The Colombian provoked little but pity in his two seasons in the Premier League but with seven goals in nine games there are traces of a renaissance at Monaco
It was not just a successful substitution, it was a sign of a broader transformation. On a rainy night at Lorient last Friday Monaco were struggling to break down Ligue 1’s bottom team, who were uncharacteristically defiant under their new manager, Bernard Casoni. So after 63 minutes Leonardo Jardim introduced Radamel Falcao from the bench. With his first touch the Colombia striker scored. The floodgates opened and Monaco went home with a 3-0 win that sent them top of the table. It was Falcao’s fifth goal in his past three matches, his seventh in the nine he has played so far in a season in which he is re-emerging, at last, as a forward to fear. Tottenham Hotspur have been warned.
What a difference there is between Falcao now and the player who provoked little but pity during two years on loan in the Premier League before slinking back to Monaco in the summer with his confidence in a bin bag. He scored four goals in 29 forgettable appearances for Manchester United and one in 12 for Chelsea. He looked broken, a sad remnant of the striker who had been classed as one of the world’s most deadly until shredding knee ligaments in January 2014. Now, at the age of 30, there are traces of a renaissance.
All he needed, say Monaco, was time and a little less pressure. On reflection Monaco reckon Falcao was cast into the Premier League too soon after a serious injury.
He is not yet the same player as before and may never be. The explosive acceleration has not returned but his sharpness is back, along with cunning movement and confidence. Scoring twice in Monaco’s last Champions League match, the 3-0 win against CSKA Moscow, was a significant boost to the morale of a player who had not scored in European competition since the 2012-13 season, a campaign he began with a devastating hat-trick for Atlético Madrid against Chelsea in the Super Cup. Being recalled by Colombia this month for the first time in more than a year was another milestone reached on his road back to the top.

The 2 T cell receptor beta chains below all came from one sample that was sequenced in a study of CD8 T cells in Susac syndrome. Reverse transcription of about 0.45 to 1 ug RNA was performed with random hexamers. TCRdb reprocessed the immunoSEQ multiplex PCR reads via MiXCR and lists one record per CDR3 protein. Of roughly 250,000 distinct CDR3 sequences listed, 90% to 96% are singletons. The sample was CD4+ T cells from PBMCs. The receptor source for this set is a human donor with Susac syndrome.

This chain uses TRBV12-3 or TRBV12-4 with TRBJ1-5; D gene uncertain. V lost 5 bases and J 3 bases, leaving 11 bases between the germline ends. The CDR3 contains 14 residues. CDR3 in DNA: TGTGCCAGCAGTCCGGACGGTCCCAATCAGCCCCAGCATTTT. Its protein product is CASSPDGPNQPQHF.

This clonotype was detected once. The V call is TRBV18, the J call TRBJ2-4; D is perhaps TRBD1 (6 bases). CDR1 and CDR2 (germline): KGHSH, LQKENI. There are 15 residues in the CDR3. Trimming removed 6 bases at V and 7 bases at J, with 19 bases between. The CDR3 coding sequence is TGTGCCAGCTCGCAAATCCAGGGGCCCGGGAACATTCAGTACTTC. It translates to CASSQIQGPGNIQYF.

The good thing for Falcao – and the bad thing for Spurs – is that Monaco are not dependant on him. He is one of their many goal-getters. Which brings us to the principal transformation at the club: this season Monaco have become a thrilling attacking team.
In the previous two campaigns under Jardim they were a strong, tight, sometimes cagey side but this season they have been far more cutting and destructive, often blowing teams away. They have scored six or more goals three times in Ligue 1, where their 39 goals from 13 matches makes them the highest scorers in any of Europe’s major leagues and even more prolific than Celtic in Scotland. A strike rate of three goals per game is remarkable in a league with a lot of defensive-minded teams and is double the rate Monaco managed in their first two seasons under Jardim. The goals have come from all over the pitch, with 13 players scoring this season. The Premier League’s meanest defence could not contain Monaco at Wembley in September even with a fully fit Toby Alderweireld and when Falcao was making only his second appearance of the season. Spurs will have to excel to shut out Monaco at the Stade Louis II on Tuesday.
Monaco, with eight points (and seven goals) from four Group E matches, need only to draw against Spurs to guarantee progress to the knockout round but will certainly seek opportunities to attack and stay on course to top the group. It is what their players do. Jardim says this season scoring sprees have not been the result of a radical change of approach but rather the fruit of his work in the previous seasons, the blossoming of the young players the club has been signing and nurturing since deciding to tone down its galáctico-style recruitment.
Amid a sprinkling of trusty older players such as the Poland centre-back Kamil Glik and the goalkeeper Danijel Subasic, exciting younger talents are flourishing. Fabinho, the 23-year-old Brazil right-back, has continued his progression whether in defence, or in midfield when João Moutinho is missing. The rest of the midfield is even younger. Tiemoué Bakayoko is 22, as is the superb Portugal winger Bernardo Silva, while the other wide player, Thomas Lemar, has been in such wonderful form he won his first senior France cap last week just days after turning 21.
Monaco’s full-backs, the 22-year-old Benjamin Mendy and the 24-year-old Djibril Sidibé, have thrived since being signed in the summer from Marseille and Lille respectively. And up front the 17-year-old Kylian Mbappé has made goal-scoring cameo appearances when filling in for Valère Germain, Guido Carrillo or Falcao.
When Monaco bought Falcao for £52m in 2013 he was seen as the diamond-tipped spearhead of the club’s attempt to buy their way to superclub status. Now, after more than two years of personal woe, he is one of several examples of Jardim and Monaco’s ability to foster, or salvage, talent. Suppressing Falcao’s revival is one of the tasks Tottenham will have to accomplish to keep alive their Champions League hopes.